Global Trends by Martin Khor

Monday 22 May 2006

Battle of wills on “policy space”

Do developing countries have the right to the “policy space” to determine their own economic and social strategies?  This question is testing the political wills of developed and developing countries.  Last week a United Nations meeting collapsed after strong disagreement on this issue.


A battle in diplomatic circles on whether developing countries have the right to “policy space” to formulate their own development strategies is coming to a head.

On one side are the developing countries, under the umbrella of the Group of 77.  They argue that they must have the right to choose the economic and social policies that are suitable for their national conditions and goals.

In the past two decades, this right has been whittled away by at least three factors: the conditions that the International Monetary Fund and World Bank attach to their loans;  the rules of the World Trade Organisation; and the dictates of the global financial markets.

Many developing countries have been pressurized by the rich nations to accept orthodox free-market policies such as sudden liberalization of imports, unrestricted flow of capital and wholesale privatisation (often to foreigners).

These countries’ policies stopped being made by their own leaders or parliaments, but were dictated by bureaucrats from the IMF or World Bank, or else their national laws and policies had to be changed to fit the WTO’s rules.

For most developing countries, the policies did not work.  The East Asian countries had their own bitter taste of the IMF medicine during the 1997-1999 financial crisis, and have vowed “never again” would they get into a situation of having to borrow from it.

Many African and Latin American countries are however still in the IMF’s grip.  And the developing countries are finding that many of the WTO’s rules (for example on intellectual property or services) are constraining their ability to promote their own industries.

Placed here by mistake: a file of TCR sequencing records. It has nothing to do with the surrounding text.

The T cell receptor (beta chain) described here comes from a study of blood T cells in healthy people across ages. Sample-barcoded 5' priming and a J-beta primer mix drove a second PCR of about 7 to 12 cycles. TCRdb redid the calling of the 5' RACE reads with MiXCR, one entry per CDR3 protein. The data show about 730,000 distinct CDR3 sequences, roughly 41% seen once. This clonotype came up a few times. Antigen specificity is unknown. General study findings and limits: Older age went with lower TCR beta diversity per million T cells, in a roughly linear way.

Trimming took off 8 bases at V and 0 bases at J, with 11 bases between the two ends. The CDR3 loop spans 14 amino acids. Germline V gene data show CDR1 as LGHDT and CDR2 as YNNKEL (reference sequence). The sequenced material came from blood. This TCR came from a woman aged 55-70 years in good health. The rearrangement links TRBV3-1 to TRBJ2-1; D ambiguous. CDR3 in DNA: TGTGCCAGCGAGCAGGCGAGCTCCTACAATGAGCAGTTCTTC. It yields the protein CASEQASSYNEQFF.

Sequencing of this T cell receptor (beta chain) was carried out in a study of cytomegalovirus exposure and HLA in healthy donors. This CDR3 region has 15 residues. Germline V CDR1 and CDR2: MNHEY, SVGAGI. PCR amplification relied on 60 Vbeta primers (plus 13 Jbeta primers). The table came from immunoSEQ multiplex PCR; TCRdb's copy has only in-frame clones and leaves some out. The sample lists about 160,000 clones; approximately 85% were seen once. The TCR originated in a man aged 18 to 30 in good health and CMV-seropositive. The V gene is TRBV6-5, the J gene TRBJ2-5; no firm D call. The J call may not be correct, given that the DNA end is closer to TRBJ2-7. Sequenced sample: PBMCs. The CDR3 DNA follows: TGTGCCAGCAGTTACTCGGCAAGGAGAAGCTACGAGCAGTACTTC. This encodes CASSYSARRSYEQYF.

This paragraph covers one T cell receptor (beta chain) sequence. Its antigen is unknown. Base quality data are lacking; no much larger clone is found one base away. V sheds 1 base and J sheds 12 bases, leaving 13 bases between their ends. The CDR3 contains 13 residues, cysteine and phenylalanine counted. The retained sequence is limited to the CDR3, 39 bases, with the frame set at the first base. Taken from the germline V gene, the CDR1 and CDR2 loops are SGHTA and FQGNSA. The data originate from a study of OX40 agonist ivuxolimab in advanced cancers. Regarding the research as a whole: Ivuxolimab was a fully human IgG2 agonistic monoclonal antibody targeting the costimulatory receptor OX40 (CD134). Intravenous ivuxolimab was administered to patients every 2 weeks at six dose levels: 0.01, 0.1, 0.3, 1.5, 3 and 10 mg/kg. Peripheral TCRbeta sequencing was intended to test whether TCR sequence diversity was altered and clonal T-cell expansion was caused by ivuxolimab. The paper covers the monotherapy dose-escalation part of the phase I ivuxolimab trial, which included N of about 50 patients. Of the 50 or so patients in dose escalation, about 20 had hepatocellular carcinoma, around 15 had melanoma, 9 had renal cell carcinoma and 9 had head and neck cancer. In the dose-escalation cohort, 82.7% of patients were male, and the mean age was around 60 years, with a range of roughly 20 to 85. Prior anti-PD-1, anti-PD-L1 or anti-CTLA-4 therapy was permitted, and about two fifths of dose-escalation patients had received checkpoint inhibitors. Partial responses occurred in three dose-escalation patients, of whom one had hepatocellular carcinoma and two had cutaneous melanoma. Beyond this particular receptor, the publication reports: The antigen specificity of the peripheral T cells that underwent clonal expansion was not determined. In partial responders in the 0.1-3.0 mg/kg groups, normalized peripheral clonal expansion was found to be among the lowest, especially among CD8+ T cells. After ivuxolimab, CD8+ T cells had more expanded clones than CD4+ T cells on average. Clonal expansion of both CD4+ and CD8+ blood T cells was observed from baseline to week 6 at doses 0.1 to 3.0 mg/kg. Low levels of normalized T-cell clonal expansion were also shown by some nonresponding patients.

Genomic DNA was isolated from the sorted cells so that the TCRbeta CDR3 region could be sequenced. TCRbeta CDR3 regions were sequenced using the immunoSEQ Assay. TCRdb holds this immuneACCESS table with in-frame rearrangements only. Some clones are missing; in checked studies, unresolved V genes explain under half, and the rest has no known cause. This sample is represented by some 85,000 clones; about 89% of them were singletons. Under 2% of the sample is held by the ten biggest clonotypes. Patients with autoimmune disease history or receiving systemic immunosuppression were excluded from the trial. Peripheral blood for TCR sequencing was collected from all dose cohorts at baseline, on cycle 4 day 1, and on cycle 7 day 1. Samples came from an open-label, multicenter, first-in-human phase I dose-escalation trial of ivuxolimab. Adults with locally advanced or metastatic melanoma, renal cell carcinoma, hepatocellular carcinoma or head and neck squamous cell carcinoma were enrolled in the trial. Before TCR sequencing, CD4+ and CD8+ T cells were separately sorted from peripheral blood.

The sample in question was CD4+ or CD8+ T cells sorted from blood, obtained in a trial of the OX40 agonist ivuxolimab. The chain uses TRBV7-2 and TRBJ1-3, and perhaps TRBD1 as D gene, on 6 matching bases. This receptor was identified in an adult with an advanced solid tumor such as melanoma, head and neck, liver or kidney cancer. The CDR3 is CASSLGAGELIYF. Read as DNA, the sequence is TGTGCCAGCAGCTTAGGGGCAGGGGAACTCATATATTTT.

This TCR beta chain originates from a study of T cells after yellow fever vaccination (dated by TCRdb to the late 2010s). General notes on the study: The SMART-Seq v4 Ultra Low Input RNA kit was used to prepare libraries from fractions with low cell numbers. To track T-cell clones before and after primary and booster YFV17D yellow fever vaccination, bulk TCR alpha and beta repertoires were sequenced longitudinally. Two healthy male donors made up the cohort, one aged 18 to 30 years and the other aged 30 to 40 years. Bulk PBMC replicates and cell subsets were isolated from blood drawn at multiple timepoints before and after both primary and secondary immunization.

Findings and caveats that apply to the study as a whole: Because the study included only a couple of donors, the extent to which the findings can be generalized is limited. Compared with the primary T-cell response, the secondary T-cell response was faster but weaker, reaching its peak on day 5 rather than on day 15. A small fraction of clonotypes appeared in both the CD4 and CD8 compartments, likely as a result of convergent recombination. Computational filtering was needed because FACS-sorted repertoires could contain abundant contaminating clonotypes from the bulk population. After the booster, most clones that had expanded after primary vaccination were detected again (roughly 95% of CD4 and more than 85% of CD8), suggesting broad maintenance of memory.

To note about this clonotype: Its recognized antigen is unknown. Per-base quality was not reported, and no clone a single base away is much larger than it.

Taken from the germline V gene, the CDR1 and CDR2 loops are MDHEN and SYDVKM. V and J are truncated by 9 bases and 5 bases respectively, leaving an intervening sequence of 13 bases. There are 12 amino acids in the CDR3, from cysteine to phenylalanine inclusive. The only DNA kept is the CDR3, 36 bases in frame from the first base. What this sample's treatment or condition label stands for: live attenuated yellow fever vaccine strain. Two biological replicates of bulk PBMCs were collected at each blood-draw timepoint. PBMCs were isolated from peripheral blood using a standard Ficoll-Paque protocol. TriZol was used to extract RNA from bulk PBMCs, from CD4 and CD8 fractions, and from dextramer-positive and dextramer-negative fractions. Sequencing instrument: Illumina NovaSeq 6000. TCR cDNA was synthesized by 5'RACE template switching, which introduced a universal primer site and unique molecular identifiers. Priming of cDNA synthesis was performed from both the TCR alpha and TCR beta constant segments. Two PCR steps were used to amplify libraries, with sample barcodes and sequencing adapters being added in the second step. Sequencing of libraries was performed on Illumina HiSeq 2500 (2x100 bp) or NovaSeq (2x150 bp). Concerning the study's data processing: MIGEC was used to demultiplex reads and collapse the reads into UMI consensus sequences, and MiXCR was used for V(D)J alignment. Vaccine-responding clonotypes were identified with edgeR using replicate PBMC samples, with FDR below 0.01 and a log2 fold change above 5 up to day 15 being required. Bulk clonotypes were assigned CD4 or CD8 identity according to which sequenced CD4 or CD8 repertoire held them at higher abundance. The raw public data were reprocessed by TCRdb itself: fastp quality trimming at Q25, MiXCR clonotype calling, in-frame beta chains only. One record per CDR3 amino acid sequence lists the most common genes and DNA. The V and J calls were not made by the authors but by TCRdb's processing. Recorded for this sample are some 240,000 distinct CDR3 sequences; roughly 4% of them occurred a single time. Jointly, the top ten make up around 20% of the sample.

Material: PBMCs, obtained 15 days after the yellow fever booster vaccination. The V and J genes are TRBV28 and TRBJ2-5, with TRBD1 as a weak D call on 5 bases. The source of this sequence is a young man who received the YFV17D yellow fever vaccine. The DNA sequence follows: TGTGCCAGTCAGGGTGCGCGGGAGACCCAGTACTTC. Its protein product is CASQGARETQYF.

They have spoken in international fora to get the developed countries to recognize their need for “policy space”, or the freedom to choose between different policy options, so that each country can formulate the mix of policies that best suit it.

This implies that the international agencies have to relax their policy conditions or change their rules to enable developing countries to adopt pro-development policies.

However, this movement for policy space has been resisted by the developed countries, particularly the United States.  They fear it may loosen their grip over the international organizations that they use to continue their global economic domination.

In 2004, the developing countries won the first battle when they succeeded in getting the ministerial meeting of UNCTAD (UN Conference on Trade and Development) held at Sao Paulo to adopt a resolution that included a recognition of the importance of policy space for developing countries.  And this was endorsed by the UN World Summit in New York in September 2005.

But the US has never been happy with this.  A week ago, it tried to reverse the decision on policy space by objecting to having any reference to the term in the conclusions of an important UNCTAD meeting in Geneva that is reviewing its future work and mandate.

The G77, which speaks for over 130 developing countries, strongly advocated that policy space be a central principle to guide all of UNCTAD’s activities. 

But the US said it always had doubts about the “policy space” concept and it now insisted the term should not appear in the document that will guide UNCTAD’s future work.

What was to have been a simple meeting turned into a battle of political wills over the future direction of the United Nations’ economic and social role.

The G77, to its credit, refused to give in for doing so would be to condemn UNCTAD and the UN system to irrelevancy, or so the group felt. 

On the other hand, the US would not budge.  Earlier in New York, its delegation had also stated that in future UNCTAD should not focus on policy research but should focus on technical aid to the poorest countries.

Near midnight on 11 May the UNCTAD review meeting collapsed, without any agreed draft on UNCTAD’s work for the next two years.  

This has plunged the UN agency into a crisis, since it has to come up with a workplan by September.   If the deadlock continues, it could become easier prey to those who want to close it down in the framework of the UN reform process.

The G77 want UNCTAD to be saved, for it is an organization the developing countries created more than 40 years ago.  But they want it to be a useful agency, and not a toothless animal.

What is happening at UNCTAD is an example of the current battles at the UN as a whole as the Western countries try to use the banner of “reform” to further erode the once powerful influence of the UN system on economic and social affairs.  Whether the developing countries can fight back successfully remains to be seen.